This week I read:
The Black Company by Glen Cook
This is it, the story that popularised the military fantasy subgenre. It’s surprisingly short, at least compared to the modern fantasy epics like Malazan, being only 274 pages long. Can fantasy really be so concise? Apparently so.
I enjoyed it, though it definitely feels a bit rough in parts. Authors like Steven Erikson have refined the concept, and so the original is weak in comparison. But it’s certainly not bad, it tells the story it means to tell, does so competently, and it didn’t feel like it was abbreviated at all. It’s also the first book in a series, the rest of which I will definitely be checking out.
It’s no Malazan, but without the Black Company, Malazan wouldn’t be either.
Session 3 this week, and I think I’m getting the hang of the rules. This time I handed off narration of actions to the players entirely: after their roll I summarised the mechanical result and asked them to describe the whole thing (“ok, you’re going to hurt him, but he also hurts you, what does that look like?”), which I found easier than the suggested approach of the player starting to describe the outcome, then taking over the narration at the point it goes bad. There were a couple of times where the player narrated a pretty weak version of the consequence, so I had to take over and adjust that, but on the whole it worked.
I think the next thing I need to get a hang of is dealing out stress. It’s a pretty important mechanic, which drives a lot of other things, but I think the players only took two points all session. Which is pretty bad given that stress resets every downtime, and downtime happens roughly once a session too. I think ideally on average one player will fill up their stress clock, which is 6 points of stress, every cycle. So two points across four players isn’t going to cut it.
Looking back at my previous campaign, and thinking forward to the next one, I’ve identified a change I want to make. Previously, I ran the game in “real-time”: there were only a couple of time-skips between sessions, all other time was played out at the table. This was largely because time is important in Traveller: ships need to have maintenance done monthly, and bills (like mortgage payments and crew wages) are also usually monthly.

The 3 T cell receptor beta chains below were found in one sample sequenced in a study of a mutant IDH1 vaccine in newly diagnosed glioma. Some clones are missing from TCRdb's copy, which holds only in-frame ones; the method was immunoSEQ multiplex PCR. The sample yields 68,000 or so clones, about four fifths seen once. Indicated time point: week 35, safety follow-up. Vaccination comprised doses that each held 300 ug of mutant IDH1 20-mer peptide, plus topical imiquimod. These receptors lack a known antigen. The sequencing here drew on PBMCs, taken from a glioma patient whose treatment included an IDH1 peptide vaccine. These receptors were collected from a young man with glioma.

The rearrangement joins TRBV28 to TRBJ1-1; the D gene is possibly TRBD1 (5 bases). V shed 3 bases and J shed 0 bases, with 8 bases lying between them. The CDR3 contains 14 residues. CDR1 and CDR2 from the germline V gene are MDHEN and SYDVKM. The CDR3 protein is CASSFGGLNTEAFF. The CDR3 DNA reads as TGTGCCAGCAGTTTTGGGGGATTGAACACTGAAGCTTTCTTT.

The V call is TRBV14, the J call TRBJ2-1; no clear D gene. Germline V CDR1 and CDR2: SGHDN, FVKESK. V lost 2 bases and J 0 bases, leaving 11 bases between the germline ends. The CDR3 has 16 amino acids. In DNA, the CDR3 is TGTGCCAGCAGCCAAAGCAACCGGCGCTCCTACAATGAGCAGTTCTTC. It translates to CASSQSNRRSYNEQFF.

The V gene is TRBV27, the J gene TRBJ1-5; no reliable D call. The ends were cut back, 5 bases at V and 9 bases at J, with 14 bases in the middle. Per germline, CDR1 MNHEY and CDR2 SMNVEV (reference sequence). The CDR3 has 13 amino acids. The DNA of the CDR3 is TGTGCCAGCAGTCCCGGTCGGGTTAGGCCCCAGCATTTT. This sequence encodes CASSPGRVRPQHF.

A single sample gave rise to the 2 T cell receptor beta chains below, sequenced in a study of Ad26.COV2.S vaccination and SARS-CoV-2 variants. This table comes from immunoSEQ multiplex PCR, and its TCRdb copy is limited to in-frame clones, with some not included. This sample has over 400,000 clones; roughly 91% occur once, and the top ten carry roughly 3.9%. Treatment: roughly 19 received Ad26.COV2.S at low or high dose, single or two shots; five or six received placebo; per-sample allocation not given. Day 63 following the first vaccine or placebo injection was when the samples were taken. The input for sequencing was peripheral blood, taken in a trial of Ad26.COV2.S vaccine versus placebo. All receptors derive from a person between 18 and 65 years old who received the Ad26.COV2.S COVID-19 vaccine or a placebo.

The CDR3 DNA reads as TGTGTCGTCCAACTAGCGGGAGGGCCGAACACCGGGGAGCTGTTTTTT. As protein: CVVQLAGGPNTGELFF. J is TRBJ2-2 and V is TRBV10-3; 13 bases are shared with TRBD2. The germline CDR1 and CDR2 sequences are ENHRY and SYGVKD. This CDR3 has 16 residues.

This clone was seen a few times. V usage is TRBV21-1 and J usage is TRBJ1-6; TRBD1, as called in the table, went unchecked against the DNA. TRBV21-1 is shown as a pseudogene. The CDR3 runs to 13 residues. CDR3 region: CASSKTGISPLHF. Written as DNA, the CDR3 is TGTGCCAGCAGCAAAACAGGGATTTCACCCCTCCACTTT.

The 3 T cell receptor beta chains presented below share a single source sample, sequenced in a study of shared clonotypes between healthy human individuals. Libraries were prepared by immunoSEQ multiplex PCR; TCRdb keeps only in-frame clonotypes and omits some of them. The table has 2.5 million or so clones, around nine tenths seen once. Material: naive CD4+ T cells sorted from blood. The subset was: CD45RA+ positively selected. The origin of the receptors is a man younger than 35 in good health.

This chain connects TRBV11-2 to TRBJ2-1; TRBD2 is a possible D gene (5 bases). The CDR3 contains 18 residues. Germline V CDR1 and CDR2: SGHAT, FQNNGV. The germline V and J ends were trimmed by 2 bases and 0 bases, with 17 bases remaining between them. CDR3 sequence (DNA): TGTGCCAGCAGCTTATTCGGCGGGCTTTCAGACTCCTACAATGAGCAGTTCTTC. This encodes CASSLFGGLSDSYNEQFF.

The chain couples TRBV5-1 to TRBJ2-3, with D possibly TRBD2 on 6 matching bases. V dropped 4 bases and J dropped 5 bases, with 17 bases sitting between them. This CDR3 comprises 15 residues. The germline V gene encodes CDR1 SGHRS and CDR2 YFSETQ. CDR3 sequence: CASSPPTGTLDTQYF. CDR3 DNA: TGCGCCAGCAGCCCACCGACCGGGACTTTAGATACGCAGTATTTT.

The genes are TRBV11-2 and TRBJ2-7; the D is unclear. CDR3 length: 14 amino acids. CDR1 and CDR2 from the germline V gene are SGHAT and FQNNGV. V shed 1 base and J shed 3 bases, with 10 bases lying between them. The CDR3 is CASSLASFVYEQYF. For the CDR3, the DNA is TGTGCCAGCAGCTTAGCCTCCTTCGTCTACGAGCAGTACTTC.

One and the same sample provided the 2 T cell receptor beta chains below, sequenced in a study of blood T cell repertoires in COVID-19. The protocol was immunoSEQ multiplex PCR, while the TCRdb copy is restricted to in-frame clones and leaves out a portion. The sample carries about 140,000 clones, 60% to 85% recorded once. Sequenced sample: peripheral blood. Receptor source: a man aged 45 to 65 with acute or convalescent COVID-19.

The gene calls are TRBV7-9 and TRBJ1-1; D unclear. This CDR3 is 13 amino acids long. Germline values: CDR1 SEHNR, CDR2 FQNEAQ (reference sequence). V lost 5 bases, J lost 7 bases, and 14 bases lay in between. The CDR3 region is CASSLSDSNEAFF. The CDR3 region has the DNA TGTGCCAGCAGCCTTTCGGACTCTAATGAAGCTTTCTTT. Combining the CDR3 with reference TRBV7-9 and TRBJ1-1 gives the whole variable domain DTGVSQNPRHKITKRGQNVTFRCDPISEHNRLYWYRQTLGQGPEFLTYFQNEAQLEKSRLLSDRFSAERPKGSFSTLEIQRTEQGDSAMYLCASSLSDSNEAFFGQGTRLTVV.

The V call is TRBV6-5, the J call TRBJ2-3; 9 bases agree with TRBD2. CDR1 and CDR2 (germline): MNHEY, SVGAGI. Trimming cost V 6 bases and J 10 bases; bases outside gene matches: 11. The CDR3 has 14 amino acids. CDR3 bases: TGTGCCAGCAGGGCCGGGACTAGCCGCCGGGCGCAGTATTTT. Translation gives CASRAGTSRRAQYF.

I felt like if I skipped time without giving the players the opportunity to earn money during that time, I was just imposing consequences on them unfairly.
But actually… playing out all that time was worse! If the players wanted to travel from one world to a distant one, rather than taking a few minutes to roll for a mishap and otherwise hand-waving the journey, instead they wanted to pick up cargo and passengers at every stop along the way, and so travel took a lot of time at the table. And by starting each session where the previous one left off, I couldn’t skip straight to the action: no starting the session in the middle of a job, at the point at which it turned exciting; no, we’d play through acquiring the job and doing the non-exciting prologue too. And if the players didn’t take the job, that prep was wasted.
So for the next campaign, I’m going to propose in session 0 that I be a lot freer with time-skips. Sure, if we end a session in the middle of something, we’ll start the next session immediately afterwards. But otherwise I’ll start the next session possibly weeks later, with whatever adventure I have prepared. At the moment I’m thinking of just pausing the financials during any time skip. Bills get paid, maintenance gets done, and so on, and we resume with exactly the same money that we left off with: they’ve just so happened to make that money back during the skip.
I started watching The Rings of Power, Amazon’s new series about the second age, which they’re making without owning the rights to any second age material (The Silmarillion, The Unfinished Tales).
It’s good so far, albeit very slow. Five episodes in and it all feels like prologue. At this rate we’ll end the first season without getting to the action. That’s not bad necessarily, but it will get frustrating if it feels like the tension keeps building and building but never actually reaches a climax.
We’ve had a lot of big names show up: Galadriel, Elrond (young Elrond looks very different to old Elrond, clearly he ages a lot over the next few centuries, they must be quite stressful), Gil-galad, Celebrimbor, Sauron, Pharazon, Elendil, Isildur, two of the many Durins, Gandalf (I assume), and a race of proto-Hobbits. It seems like they’re trying to cover all the major events of the time: the rise of Sauron, the fall of Numenor, the forging of the rings of power, the arrival of the Istari… there’s a lot!